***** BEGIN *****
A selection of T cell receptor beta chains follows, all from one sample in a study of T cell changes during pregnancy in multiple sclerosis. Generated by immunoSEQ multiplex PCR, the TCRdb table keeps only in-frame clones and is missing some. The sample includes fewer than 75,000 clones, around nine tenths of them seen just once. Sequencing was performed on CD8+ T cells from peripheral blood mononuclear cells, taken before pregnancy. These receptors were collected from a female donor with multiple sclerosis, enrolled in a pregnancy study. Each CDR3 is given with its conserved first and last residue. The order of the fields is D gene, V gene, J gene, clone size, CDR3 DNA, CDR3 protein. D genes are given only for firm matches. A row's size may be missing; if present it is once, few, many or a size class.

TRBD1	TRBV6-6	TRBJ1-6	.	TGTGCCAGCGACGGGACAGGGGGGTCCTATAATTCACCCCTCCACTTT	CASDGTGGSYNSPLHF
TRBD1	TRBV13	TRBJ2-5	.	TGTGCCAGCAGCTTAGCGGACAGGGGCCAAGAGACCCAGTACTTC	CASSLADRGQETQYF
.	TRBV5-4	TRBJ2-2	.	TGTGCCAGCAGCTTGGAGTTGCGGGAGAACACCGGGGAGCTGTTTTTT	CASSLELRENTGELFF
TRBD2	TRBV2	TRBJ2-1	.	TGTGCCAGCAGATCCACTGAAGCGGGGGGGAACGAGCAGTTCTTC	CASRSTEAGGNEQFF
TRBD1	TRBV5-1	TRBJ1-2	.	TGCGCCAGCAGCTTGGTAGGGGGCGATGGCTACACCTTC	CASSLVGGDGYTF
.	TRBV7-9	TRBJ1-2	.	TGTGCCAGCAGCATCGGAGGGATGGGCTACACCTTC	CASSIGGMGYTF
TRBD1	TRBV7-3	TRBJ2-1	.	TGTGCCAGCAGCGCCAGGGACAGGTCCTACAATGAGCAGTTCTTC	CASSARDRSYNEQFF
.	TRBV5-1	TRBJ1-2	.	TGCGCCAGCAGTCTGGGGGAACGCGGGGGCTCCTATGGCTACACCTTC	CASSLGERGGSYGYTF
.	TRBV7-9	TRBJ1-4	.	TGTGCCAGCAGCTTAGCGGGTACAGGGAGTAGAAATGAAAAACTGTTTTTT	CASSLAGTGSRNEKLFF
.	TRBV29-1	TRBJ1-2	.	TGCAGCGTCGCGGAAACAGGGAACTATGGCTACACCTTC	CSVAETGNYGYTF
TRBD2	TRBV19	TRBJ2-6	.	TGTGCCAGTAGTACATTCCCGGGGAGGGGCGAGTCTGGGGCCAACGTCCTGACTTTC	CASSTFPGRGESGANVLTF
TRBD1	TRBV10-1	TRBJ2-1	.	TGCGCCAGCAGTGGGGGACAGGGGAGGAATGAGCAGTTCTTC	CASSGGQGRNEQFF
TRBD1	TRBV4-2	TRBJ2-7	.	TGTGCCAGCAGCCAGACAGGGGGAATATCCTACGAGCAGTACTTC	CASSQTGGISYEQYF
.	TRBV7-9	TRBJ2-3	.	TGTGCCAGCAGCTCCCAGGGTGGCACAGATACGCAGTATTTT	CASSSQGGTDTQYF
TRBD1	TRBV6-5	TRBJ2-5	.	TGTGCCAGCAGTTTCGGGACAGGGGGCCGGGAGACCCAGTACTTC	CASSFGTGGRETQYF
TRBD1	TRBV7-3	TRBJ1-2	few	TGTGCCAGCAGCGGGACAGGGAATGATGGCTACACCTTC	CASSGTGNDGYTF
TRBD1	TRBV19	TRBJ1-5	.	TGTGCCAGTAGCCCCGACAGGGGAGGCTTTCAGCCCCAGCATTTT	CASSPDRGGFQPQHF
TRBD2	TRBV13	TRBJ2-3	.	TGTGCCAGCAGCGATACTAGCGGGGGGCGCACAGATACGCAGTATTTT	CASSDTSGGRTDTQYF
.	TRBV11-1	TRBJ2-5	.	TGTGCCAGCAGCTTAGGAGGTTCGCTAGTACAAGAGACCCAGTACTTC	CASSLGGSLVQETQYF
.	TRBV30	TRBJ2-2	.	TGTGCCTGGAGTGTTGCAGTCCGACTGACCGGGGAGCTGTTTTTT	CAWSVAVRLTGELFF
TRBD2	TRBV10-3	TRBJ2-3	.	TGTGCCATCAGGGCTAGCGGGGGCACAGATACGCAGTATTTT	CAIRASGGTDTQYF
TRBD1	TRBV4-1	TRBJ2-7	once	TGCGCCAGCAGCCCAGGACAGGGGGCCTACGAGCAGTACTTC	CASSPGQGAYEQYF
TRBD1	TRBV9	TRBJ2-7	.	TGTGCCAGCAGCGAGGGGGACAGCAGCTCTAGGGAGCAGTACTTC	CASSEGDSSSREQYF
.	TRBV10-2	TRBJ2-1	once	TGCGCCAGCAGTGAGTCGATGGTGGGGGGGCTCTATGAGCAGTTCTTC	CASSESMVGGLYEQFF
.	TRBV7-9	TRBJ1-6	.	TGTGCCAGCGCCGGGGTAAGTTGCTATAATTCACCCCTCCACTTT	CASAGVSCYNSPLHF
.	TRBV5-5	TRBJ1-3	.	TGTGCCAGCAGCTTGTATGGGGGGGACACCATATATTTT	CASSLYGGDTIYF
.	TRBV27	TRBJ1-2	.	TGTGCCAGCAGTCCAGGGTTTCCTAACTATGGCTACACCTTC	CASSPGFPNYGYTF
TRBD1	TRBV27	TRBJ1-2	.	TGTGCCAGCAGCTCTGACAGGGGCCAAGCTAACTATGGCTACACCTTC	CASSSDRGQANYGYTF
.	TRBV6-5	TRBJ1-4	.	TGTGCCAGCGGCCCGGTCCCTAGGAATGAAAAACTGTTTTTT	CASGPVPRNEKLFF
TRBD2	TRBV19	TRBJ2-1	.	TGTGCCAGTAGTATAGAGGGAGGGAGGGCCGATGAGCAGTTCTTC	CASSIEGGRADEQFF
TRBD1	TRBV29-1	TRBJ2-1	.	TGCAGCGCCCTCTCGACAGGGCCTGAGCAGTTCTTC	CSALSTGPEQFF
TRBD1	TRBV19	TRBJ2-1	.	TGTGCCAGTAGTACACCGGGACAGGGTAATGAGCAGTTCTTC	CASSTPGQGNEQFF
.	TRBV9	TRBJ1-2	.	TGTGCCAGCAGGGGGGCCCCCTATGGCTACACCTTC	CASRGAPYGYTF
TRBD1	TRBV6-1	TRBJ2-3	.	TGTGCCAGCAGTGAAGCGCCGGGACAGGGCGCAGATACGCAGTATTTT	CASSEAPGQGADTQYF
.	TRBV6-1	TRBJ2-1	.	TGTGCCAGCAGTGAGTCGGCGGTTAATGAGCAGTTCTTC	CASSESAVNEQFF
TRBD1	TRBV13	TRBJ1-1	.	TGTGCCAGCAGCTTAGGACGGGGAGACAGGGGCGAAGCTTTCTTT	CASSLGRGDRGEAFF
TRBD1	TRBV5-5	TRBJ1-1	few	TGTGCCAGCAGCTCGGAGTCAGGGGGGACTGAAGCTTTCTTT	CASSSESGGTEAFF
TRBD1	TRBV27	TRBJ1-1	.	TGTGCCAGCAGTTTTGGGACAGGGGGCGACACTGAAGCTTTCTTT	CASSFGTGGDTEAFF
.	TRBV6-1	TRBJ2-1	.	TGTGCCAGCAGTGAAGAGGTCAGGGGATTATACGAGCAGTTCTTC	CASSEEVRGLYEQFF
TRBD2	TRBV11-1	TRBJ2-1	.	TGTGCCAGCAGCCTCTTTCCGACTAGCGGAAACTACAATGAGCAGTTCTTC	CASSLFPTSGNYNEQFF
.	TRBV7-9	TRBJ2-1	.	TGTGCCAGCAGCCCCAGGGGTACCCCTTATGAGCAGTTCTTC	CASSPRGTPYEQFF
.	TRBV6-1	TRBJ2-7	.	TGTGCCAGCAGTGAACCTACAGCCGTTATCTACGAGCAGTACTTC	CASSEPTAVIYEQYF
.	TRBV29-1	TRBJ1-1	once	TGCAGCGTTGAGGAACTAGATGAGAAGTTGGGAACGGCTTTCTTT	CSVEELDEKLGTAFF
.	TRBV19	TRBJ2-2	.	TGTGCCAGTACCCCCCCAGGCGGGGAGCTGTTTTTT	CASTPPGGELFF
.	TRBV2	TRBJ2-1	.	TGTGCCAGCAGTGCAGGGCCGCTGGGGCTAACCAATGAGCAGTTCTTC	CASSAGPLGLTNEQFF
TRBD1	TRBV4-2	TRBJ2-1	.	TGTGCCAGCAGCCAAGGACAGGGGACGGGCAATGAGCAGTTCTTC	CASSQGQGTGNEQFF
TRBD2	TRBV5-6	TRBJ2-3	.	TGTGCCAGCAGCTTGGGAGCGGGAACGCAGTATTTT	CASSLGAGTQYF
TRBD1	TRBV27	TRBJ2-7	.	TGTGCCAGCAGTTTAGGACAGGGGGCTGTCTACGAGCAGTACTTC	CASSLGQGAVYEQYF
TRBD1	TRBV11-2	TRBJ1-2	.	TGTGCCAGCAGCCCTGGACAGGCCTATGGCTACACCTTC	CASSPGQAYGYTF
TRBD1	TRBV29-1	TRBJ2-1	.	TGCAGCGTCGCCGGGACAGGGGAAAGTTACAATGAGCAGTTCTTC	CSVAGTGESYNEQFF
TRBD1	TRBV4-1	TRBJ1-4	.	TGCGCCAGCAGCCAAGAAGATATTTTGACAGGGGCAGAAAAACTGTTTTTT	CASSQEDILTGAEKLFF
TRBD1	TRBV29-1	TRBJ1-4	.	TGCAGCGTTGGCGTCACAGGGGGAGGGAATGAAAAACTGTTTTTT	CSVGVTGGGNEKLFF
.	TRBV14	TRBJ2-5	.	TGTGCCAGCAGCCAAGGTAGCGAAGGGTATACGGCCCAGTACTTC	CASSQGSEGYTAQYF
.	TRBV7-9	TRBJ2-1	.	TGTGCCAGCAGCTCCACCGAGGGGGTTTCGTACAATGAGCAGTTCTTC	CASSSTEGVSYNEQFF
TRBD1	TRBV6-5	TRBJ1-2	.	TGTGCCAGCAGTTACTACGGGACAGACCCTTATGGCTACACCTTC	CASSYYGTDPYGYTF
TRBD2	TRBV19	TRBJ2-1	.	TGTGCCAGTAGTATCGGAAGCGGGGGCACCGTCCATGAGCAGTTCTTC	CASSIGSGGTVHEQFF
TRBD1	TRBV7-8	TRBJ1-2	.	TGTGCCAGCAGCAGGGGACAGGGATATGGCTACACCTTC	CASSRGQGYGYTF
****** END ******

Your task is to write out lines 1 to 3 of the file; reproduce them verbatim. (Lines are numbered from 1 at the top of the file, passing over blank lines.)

A selection of T cell receptor beta chains follows, all from one sample in a study of T cell changes during pregnancy in multiple sclerosis. Generated by immunoSEQ multiplex PCR, the TCRdb table keeps only in-frame clones and is missing some. The sample includes fewer than 75,000 clones, around nine tenths of them seen just once. Sequencing was performed on CD8+ T cells from peripheral blood mononuclear cells, taken before pregnancy. These receptors were collected from a female donor with multiple sclerosis, enrolled in a pregnancy study. Each CDR3 is given with its conserved first and last residue. The order of the fields is D gene, V gene, J gene, clone size, CDR3 DNA, CDR3 protein. D genes are given only for firm matches. A row's size may be missing; if present it is once, few, many or a size class.

TRBD1	TRBV6-6	TRBJ1-6	.	TGTGCCAGCGACGGGACAGGGGGGTCCTATAATTCACCCCTCCACTTT	CASDGTGGSYNSPLHF
TRBD1	TRBV13	TRBJ2-5	.	TGTGCCAGCAGCTTAGCGGACAGGGGCCAAGAGACCCAGTACTTC	CASSLADRGQETQYF